While this has nothing to do with fitness data it is data oriented. My Fiat electric car has given me a new world of data to play with, and as I complete my first year with the 500e, I wanted to share some of the data I have been collecting.
What I learned looking at the data
- The percent charge dashboard indicator is very accurate.
- On average the MPGe indicated on the dash is 17% too high.
- On 1 hour of charging you can drive:
- 3.8 miles if charging at 120V
- 12.5 miles if charging from a 240V TurboCord
- 20 miles if charging from a Level 2 Charger
Each time I charged the car I collected the percentage of charge remaining, the miles driven and the MPGe estimate. When I charged at public stations that provide statistics on the number of kWh charged I tracked that also. The raw data is here.
In trying to look at the accuracy of the charge indicator I needed a known reference to measure against. The only way I found was to use the measurements of ChargePoint charging stations. Whenever I charge the car at a ChargePoint station it will give me an exact reading of the kWh used. I then compare that to the change in the battery charge indicator. The computed kWh is found by:
(ending percentage – starting percentage) * 24 kWh (the battery capacity)
Using this I plot the computed kWh against the measured kWh. Doing this produces:
As you can see the values match very well.
Once I established the accuracy of computing the kWh consumption based on the change in the percentage of the battery charge indicator I could use this to understand the accuracy of the other dash readouts.
Comparing the MPGe (or miles/kWh) estimated on the dash to the values computed, I found that it was the results varies quite a bit. As we can see here the computed MPGe for a given dashboard MPGe, have a wide range.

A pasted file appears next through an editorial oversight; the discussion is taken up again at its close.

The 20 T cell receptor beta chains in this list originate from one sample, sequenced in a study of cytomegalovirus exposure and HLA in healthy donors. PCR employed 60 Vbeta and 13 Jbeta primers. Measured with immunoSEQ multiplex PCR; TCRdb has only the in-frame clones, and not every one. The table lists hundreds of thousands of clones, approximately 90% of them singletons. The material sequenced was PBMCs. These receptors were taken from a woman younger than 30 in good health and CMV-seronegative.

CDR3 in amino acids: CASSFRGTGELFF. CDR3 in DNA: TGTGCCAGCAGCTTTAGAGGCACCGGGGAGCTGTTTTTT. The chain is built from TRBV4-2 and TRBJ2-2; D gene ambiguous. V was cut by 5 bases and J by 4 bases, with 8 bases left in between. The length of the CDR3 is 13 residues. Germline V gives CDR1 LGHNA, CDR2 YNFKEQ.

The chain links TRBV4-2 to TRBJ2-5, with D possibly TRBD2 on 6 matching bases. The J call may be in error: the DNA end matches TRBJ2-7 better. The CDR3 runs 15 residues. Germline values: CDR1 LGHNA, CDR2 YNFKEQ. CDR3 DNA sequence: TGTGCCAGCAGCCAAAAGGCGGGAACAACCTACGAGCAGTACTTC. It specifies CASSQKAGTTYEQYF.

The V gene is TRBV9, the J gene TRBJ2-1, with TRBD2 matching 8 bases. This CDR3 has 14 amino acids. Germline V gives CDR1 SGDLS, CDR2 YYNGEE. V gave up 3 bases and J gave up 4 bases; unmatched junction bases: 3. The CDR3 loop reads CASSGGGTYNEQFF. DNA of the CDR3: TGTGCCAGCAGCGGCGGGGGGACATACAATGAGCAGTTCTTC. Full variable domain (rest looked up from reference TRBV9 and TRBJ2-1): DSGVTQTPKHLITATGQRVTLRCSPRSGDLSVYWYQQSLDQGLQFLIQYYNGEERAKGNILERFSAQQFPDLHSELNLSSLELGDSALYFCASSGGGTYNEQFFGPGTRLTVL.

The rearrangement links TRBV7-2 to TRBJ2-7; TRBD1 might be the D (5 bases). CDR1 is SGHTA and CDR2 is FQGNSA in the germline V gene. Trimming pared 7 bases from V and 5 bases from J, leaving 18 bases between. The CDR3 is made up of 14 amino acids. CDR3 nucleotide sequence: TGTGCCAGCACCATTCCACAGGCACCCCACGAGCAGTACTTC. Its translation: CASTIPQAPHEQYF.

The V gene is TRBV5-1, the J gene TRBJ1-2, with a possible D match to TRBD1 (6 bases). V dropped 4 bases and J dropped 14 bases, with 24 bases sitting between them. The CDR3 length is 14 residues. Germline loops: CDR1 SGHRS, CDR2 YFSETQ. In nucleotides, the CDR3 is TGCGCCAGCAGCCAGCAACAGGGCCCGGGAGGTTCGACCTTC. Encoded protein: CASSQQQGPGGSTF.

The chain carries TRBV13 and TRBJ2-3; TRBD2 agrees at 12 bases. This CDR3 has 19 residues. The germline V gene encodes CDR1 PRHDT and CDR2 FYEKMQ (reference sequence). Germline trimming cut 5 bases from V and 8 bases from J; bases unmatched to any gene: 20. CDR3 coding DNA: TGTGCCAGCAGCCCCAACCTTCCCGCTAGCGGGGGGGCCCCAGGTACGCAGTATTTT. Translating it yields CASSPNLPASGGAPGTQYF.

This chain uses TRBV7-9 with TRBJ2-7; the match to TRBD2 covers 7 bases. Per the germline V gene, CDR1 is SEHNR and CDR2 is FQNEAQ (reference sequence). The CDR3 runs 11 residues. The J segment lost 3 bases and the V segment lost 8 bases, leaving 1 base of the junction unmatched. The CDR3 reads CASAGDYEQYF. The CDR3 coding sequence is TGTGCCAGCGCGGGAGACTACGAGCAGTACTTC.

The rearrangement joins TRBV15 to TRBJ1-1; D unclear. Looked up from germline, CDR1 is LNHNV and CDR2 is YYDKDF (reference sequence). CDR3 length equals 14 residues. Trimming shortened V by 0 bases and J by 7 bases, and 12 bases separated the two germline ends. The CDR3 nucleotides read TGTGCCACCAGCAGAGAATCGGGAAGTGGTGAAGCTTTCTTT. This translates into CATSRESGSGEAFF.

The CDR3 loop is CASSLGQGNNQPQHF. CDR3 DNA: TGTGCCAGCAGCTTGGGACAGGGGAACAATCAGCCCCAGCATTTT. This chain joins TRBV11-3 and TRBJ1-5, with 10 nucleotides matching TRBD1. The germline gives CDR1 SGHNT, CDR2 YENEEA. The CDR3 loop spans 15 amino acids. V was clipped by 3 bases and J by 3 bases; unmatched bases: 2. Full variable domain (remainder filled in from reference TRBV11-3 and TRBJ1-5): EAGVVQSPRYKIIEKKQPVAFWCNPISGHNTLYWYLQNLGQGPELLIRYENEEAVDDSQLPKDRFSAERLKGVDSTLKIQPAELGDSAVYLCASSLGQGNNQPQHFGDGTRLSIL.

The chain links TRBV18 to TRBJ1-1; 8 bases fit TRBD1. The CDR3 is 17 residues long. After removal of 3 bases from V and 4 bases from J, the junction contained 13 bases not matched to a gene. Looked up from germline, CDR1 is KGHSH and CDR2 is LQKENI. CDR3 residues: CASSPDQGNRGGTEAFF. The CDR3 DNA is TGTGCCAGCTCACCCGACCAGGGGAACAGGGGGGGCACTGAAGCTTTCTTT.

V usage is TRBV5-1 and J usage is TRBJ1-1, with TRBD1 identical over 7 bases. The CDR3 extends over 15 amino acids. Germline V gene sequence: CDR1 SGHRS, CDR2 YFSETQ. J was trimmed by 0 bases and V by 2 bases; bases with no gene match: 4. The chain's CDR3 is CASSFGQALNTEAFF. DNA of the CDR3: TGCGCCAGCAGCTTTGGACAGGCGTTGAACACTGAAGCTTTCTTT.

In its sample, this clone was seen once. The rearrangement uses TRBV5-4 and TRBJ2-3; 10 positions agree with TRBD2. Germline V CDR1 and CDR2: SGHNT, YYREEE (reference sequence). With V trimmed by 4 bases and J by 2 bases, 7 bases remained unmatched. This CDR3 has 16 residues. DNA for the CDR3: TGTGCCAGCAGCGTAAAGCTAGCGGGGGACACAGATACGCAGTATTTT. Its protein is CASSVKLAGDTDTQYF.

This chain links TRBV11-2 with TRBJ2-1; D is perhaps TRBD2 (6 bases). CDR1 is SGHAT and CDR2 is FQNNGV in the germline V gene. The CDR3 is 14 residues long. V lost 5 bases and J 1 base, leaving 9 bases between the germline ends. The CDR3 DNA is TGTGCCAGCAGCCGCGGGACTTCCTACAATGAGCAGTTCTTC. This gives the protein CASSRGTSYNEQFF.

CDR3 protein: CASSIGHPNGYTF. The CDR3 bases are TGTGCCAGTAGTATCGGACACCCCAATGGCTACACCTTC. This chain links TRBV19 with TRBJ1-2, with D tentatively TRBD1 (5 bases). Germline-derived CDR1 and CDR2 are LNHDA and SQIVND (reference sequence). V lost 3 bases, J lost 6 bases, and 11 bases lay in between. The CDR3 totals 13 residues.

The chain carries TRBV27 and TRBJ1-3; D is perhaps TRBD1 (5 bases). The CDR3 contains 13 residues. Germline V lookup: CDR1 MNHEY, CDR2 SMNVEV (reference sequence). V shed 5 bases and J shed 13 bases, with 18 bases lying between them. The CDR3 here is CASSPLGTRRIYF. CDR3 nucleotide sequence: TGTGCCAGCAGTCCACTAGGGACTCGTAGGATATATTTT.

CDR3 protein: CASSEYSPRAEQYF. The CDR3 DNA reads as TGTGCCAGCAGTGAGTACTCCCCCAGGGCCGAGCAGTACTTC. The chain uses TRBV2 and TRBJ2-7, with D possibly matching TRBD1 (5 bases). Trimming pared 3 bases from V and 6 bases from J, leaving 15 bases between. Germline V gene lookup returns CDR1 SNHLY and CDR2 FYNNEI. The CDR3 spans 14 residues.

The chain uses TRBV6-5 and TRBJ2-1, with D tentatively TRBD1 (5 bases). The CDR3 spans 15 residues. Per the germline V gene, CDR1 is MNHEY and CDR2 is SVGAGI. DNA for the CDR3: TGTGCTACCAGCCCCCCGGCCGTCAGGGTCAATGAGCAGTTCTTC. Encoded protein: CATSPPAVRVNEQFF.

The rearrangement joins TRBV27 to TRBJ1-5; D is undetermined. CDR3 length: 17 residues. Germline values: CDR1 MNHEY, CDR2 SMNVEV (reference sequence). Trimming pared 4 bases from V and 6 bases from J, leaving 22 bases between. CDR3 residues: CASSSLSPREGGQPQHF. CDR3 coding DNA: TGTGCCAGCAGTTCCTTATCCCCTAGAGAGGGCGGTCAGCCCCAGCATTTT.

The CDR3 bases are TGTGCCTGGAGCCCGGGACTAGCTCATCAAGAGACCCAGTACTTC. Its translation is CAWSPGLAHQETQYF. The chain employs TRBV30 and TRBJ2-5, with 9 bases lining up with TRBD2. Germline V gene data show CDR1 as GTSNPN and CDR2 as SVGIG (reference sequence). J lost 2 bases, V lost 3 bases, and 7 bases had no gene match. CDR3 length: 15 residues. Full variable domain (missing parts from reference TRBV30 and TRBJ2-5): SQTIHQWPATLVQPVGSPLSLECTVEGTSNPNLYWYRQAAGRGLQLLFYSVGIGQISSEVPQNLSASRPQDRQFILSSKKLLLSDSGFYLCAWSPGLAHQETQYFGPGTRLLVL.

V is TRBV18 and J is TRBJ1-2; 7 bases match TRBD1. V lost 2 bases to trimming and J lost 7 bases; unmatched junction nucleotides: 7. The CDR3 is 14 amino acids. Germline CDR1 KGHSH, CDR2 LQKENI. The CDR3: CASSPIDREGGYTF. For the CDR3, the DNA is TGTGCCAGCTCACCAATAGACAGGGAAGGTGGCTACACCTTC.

If we look at the error in each data point and plot that on a histogram we get:
From which I computed the average overestimation of 17%. Even though the dashboard indicator over-estimates the MPGe my actual MPGe after a year of driving was 115 which is higher than the value quoted by Fiat.
When looking at EVSE’s (chargers) they specify the amount of time it takes to fully charge a car. I don’t find this that useful. I often worry that my current charge is not adequate for where I’m trying to go, and I want to know how long it will take to charge to get X extra miles. I found that expressing charge rates in miles of driving per hour of charging to be useful for this. The results above are averages based on 66 partial charges. I did tend to notice that the car will charge slower as it approaches 100% so you can actually get above these rates if you are only partially charging the car.